- Sometimes there will be a color that’s part of your existing architecture that you’re not a fan of — try not to fight it. For example, if you have laminate cabinets that are dark maroon, try to harmonize with that color and find a scheme that pulls in some complementary or split-complementary colors. Making those new colors the dominant colors will downplay the existing architectural color that you’re not that fond of.
Tips for Choosing Fabric Patterns
Pattern comes into play in your furnishings and your floor coverings. Here are some tips that work well if your flooring is neutral or a very small-scale pattern:
- Choose one dominant or common color for all the patterned fabrics.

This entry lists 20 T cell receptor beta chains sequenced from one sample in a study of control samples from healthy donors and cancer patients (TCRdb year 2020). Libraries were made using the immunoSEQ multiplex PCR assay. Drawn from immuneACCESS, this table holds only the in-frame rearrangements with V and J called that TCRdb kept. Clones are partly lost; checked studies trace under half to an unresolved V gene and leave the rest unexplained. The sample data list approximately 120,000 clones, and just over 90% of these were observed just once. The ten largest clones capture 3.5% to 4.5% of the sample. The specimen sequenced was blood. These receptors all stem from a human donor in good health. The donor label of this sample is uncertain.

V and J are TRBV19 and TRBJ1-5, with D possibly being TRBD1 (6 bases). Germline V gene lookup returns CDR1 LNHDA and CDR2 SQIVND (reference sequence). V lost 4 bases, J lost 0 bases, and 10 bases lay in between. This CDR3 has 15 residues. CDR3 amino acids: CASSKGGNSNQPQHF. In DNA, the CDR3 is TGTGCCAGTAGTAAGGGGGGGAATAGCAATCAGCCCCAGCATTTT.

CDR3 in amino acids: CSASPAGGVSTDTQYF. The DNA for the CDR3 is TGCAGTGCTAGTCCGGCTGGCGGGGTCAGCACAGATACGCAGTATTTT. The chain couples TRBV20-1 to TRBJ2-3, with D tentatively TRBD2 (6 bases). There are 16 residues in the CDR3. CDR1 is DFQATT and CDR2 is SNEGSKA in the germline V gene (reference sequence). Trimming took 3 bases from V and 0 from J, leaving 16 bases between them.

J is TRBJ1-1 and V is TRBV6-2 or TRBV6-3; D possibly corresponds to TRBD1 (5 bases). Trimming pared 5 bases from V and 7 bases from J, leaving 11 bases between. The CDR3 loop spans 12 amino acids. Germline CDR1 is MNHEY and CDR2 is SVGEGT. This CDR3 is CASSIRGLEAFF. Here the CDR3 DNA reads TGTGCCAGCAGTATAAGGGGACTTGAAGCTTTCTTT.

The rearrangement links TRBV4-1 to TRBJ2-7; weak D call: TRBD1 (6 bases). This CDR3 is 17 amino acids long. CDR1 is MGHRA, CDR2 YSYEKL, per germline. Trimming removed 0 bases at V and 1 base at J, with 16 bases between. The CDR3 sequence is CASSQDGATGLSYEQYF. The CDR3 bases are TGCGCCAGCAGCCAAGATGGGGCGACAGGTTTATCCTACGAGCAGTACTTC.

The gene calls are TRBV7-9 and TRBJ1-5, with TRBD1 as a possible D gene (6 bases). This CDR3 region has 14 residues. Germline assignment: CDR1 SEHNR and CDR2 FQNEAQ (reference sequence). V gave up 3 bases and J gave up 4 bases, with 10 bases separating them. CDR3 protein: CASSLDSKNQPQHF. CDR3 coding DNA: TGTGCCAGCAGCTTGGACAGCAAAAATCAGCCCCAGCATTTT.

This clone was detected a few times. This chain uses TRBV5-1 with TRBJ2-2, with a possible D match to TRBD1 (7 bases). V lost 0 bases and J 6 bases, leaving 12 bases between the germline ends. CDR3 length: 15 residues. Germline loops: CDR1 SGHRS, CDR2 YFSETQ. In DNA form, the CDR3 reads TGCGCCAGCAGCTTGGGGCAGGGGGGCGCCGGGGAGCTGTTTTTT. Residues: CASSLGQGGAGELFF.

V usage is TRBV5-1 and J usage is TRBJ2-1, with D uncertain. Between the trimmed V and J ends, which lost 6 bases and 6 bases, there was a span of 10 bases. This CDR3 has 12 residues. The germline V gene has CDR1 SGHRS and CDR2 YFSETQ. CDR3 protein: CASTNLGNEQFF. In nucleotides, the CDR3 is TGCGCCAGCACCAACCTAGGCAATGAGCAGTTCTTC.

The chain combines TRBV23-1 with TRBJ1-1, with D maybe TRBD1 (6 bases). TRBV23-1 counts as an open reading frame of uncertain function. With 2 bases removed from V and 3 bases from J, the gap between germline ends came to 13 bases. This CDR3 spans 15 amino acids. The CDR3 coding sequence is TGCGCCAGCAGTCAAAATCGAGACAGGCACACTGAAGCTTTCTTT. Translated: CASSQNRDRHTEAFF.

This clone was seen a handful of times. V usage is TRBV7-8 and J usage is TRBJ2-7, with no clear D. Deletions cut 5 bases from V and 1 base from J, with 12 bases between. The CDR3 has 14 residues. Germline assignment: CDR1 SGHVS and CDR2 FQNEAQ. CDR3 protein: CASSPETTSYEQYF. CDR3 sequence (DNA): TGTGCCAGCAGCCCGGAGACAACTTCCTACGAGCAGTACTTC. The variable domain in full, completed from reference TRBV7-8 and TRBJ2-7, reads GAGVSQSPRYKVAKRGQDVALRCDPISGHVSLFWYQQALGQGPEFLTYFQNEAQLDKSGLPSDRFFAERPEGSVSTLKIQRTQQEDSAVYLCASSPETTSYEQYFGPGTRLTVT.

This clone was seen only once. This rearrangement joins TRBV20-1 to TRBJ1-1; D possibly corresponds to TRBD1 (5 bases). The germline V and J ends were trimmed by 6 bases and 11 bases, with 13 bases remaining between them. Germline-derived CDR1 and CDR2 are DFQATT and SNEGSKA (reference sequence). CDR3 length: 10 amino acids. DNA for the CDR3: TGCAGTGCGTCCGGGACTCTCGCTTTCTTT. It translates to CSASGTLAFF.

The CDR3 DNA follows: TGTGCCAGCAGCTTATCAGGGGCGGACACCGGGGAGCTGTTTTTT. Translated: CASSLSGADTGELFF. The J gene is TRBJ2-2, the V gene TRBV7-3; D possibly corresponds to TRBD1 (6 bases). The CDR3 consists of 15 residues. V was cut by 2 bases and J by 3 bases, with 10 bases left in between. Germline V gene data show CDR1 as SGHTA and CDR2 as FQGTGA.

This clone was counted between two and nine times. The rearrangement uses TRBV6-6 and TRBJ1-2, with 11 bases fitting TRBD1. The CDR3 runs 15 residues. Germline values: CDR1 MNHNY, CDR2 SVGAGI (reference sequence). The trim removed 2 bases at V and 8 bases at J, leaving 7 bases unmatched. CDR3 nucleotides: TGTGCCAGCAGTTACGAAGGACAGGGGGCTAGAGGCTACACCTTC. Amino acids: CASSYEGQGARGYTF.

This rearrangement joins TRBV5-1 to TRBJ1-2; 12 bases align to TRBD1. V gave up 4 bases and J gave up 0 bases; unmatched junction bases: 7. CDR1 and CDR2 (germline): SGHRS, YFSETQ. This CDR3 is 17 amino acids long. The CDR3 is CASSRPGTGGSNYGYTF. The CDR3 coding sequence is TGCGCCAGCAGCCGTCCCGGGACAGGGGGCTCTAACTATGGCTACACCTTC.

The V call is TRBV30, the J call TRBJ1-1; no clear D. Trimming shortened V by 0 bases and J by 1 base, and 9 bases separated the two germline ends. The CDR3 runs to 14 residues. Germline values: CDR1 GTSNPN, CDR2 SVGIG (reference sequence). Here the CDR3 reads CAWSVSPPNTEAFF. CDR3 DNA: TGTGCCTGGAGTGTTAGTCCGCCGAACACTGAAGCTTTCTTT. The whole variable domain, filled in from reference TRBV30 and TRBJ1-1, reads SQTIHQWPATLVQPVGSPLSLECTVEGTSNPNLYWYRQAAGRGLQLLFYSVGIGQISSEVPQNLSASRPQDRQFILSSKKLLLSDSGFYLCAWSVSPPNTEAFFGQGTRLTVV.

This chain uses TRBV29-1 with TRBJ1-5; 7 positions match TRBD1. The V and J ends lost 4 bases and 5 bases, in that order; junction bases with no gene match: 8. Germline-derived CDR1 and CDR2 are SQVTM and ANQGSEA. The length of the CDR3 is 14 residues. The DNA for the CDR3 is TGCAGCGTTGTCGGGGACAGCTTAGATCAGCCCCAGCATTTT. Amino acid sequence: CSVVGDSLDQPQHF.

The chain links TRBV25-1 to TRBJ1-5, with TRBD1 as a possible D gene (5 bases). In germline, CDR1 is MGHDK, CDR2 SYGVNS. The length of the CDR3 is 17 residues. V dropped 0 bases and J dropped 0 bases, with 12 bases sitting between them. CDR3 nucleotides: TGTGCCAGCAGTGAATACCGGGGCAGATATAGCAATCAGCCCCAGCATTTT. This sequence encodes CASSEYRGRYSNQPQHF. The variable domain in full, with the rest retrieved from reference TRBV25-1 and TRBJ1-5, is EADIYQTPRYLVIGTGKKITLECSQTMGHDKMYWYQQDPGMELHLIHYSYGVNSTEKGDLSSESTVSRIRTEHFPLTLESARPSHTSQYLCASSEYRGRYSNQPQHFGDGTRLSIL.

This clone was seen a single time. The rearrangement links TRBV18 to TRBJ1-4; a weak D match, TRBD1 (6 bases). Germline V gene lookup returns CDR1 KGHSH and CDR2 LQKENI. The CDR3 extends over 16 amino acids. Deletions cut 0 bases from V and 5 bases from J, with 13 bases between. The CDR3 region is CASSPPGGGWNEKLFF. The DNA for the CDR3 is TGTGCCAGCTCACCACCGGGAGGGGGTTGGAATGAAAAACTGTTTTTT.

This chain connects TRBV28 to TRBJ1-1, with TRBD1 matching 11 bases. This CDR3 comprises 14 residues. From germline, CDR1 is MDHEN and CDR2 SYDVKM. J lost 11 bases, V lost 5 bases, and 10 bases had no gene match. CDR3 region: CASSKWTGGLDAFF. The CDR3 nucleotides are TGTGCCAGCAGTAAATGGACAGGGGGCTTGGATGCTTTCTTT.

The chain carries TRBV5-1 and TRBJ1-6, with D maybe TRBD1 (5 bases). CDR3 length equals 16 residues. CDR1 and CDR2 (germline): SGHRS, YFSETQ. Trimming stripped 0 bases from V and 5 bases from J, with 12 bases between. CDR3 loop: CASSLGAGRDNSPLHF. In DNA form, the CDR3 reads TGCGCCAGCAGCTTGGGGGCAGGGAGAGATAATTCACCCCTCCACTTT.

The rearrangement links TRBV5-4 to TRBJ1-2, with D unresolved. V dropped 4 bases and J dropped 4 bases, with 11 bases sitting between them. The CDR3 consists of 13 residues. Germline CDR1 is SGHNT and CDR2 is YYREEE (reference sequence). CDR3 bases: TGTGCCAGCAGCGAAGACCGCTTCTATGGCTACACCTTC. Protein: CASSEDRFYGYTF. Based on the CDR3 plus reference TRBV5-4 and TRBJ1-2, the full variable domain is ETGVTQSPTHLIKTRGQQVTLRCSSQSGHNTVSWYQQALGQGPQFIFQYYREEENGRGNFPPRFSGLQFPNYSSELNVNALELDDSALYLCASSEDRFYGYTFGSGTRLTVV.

- Add a little color contrast so it’s not too monotonous, such as orange and yellow accents on a blue chair.
- To avoid a cluttered look, choose a variation in scale for your patterns. At most, feature one large-, one medium- and one small-scale pattern in an area. One scale of fabric in a space will create a boring, monotonous feel.
- When choosing different fabrics that go well together, it’s helpful to look at fabrics from the same manufacturer, as they will often offer small-, medium- and large-scale fabrics in the same color scheme.
- Many spaces have carpet or flooring that has a lot of bold patterning. In this case, the carpet takes the place of the large-scale fabric pattern. Focus on medium- and small-scale fabrics for your furniture.